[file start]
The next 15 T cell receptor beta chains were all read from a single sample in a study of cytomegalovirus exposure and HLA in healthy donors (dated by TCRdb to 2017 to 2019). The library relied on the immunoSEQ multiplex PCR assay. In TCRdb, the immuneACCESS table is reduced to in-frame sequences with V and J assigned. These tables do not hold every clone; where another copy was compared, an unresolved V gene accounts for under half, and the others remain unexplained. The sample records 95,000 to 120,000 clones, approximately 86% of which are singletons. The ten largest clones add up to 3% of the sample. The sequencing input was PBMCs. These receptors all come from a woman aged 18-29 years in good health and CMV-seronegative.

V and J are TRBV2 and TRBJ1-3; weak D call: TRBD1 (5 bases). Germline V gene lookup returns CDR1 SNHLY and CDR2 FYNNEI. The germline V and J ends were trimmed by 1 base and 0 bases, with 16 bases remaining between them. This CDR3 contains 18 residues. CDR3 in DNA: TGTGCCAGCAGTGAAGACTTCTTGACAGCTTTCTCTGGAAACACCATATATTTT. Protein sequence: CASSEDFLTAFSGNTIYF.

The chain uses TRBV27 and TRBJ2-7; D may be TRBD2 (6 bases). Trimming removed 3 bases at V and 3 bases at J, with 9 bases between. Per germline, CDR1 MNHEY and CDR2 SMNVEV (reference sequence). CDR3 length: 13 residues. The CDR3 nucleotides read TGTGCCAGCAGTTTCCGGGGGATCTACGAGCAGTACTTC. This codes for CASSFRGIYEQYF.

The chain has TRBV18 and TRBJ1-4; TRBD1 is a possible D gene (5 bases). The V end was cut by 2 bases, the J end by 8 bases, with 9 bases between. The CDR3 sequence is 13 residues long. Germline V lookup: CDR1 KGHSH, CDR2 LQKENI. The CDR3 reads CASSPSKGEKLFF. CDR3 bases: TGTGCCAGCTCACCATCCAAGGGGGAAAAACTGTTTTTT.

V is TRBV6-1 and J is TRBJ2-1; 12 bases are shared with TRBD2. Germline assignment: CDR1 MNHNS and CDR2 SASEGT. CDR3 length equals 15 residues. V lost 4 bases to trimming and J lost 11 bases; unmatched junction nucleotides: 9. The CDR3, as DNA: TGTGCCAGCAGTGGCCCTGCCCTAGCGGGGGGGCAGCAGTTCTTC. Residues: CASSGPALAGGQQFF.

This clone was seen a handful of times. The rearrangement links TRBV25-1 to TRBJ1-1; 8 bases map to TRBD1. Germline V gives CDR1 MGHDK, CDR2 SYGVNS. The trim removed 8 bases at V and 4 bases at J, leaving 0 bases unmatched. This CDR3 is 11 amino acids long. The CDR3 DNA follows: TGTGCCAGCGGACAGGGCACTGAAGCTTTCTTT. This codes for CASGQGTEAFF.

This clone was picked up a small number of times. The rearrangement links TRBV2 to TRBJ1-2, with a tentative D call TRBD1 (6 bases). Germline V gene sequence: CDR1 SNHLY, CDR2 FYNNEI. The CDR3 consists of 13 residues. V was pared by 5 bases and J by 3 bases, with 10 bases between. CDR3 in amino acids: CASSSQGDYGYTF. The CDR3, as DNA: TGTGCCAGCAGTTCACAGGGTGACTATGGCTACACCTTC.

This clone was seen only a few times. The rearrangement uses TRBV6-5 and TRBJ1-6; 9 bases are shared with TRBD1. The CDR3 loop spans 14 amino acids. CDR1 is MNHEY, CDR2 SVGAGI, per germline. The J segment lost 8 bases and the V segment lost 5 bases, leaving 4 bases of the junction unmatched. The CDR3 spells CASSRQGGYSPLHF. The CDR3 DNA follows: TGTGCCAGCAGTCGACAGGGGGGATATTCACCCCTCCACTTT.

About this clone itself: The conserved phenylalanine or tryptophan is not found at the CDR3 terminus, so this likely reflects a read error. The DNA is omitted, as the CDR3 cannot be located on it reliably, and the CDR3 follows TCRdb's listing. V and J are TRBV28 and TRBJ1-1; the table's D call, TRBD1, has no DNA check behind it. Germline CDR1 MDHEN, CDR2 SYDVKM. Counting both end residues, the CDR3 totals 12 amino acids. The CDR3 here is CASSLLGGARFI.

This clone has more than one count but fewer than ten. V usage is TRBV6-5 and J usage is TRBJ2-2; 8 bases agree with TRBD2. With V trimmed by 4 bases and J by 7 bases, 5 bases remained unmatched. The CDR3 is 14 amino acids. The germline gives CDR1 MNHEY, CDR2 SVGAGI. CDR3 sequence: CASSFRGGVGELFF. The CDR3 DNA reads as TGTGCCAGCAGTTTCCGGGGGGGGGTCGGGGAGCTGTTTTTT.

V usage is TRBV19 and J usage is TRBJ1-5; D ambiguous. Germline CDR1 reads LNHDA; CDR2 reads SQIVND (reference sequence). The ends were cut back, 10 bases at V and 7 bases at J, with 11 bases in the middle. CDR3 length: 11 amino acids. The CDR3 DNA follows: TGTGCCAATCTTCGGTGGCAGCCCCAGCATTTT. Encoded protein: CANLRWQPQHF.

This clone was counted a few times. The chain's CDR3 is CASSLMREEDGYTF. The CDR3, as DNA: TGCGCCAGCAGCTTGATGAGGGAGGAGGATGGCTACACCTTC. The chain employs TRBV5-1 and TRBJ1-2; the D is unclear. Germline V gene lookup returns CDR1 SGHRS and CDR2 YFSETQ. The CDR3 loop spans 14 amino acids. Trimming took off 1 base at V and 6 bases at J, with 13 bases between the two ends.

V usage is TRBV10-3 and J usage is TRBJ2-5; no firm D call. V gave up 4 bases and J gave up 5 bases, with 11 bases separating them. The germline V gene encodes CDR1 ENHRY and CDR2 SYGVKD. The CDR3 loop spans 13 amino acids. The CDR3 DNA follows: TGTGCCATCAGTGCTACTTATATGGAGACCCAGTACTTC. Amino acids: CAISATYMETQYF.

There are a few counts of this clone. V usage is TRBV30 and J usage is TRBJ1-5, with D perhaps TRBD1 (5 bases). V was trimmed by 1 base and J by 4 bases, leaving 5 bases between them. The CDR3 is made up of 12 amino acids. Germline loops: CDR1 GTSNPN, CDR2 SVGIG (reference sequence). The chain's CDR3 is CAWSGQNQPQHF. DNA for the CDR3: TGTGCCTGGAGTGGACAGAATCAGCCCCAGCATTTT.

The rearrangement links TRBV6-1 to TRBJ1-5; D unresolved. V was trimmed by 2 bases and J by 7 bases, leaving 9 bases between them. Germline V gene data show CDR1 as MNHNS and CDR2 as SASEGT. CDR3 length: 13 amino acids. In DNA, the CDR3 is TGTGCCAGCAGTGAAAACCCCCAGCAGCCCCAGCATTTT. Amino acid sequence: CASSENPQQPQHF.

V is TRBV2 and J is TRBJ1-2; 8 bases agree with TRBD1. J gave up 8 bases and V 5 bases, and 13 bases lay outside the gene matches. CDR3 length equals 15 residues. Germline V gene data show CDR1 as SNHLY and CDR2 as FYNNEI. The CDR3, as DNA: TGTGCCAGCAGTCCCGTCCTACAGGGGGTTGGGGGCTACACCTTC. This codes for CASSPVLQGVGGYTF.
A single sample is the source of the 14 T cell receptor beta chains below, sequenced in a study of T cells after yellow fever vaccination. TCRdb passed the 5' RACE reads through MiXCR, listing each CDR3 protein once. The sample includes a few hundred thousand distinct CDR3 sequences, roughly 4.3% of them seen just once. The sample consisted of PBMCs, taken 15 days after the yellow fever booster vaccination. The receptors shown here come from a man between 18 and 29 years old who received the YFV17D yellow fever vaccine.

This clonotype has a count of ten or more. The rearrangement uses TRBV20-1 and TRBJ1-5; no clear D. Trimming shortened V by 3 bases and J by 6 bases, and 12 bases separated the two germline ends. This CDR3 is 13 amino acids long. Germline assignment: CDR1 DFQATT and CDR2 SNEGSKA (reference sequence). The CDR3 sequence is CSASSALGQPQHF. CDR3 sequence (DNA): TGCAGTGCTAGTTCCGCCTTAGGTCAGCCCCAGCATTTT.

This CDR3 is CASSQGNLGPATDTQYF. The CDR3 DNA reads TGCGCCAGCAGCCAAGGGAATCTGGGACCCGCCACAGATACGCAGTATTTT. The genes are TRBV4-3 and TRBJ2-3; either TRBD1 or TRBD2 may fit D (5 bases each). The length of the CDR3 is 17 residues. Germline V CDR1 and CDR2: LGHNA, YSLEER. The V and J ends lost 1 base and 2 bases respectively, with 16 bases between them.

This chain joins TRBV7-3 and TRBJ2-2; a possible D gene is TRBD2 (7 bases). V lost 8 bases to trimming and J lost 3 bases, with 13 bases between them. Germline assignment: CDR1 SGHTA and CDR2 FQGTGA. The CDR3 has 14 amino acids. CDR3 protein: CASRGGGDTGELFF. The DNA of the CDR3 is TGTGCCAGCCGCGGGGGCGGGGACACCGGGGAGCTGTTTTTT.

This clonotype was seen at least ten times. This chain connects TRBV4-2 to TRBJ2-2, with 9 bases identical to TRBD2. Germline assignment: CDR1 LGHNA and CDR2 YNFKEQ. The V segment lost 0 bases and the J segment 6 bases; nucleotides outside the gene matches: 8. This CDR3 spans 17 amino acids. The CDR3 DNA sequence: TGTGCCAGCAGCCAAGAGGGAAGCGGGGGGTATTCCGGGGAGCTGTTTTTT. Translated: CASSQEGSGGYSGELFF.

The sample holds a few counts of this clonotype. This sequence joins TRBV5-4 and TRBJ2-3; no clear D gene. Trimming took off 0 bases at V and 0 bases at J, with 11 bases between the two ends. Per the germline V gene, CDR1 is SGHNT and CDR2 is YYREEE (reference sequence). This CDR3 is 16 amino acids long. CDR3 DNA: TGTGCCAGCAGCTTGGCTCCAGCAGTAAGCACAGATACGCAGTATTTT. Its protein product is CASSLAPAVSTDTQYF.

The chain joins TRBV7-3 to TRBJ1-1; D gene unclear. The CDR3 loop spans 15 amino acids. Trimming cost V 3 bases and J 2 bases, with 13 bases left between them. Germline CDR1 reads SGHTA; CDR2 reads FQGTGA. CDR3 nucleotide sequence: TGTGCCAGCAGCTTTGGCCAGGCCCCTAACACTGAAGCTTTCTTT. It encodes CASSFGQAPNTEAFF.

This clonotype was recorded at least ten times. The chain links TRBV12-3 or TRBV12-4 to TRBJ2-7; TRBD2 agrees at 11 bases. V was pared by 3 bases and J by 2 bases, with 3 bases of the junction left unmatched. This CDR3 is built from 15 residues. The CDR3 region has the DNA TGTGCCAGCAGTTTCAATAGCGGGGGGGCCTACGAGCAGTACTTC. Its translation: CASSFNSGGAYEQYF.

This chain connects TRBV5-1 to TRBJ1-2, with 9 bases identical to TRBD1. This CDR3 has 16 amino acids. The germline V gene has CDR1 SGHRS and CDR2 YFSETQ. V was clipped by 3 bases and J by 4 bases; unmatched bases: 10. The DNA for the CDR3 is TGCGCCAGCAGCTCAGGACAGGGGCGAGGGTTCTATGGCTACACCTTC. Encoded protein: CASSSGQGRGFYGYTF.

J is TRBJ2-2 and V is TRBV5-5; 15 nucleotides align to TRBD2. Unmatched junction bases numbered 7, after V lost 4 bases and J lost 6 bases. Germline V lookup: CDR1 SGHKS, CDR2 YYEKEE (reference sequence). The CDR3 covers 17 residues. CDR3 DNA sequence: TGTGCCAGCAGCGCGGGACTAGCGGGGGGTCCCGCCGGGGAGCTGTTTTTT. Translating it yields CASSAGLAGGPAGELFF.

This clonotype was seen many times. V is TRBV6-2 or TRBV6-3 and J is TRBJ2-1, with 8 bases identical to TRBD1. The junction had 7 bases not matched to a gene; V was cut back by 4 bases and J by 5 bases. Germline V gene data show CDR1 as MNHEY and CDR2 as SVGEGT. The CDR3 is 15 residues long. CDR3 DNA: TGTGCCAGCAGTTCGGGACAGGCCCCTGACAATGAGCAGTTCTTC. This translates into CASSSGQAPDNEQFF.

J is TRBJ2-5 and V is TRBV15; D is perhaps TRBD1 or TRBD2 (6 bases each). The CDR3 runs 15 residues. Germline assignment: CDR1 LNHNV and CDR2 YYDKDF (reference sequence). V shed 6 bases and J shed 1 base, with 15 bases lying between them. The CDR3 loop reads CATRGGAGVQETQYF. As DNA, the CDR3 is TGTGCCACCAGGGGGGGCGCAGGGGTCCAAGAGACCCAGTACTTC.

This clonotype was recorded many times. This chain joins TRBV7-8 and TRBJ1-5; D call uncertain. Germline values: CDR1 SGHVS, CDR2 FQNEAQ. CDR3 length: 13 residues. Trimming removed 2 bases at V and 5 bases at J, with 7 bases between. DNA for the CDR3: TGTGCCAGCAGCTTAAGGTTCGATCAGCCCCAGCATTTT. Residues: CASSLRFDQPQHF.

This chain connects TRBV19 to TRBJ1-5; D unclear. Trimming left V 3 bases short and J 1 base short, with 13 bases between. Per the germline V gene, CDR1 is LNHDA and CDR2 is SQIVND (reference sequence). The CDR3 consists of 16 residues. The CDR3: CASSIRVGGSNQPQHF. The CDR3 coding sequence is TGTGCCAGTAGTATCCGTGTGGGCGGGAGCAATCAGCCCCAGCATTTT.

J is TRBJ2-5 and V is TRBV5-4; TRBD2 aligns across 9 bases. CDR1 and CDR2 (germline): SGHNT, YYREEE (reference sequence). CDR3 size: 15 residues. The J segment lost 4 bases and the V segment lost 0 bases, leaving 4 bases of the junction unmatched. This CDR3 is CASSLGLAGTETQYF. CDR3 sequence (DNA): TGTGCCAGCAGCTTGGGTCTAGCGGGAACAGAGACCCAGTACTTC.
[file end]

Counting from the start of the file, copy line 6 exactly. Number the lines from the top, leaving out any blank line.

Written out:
This clone was seen a handful of times. The rearrangement links TRBV25-1 to TRBJ1-1; 8 bases map to TRBD1. Germline V gives CDR1 MGHDK, CDR2 SYGVNS. The trim removed 8 bases at V and 4 bases at J, leaving 0 bases unmatched. This CDR3 is 11 amino acids long. The CDR3 DNA follows: TGTGCCAGCGGACAGGGCACTGAAGCTTTCTTT. This codes for CASGQGTEAFF.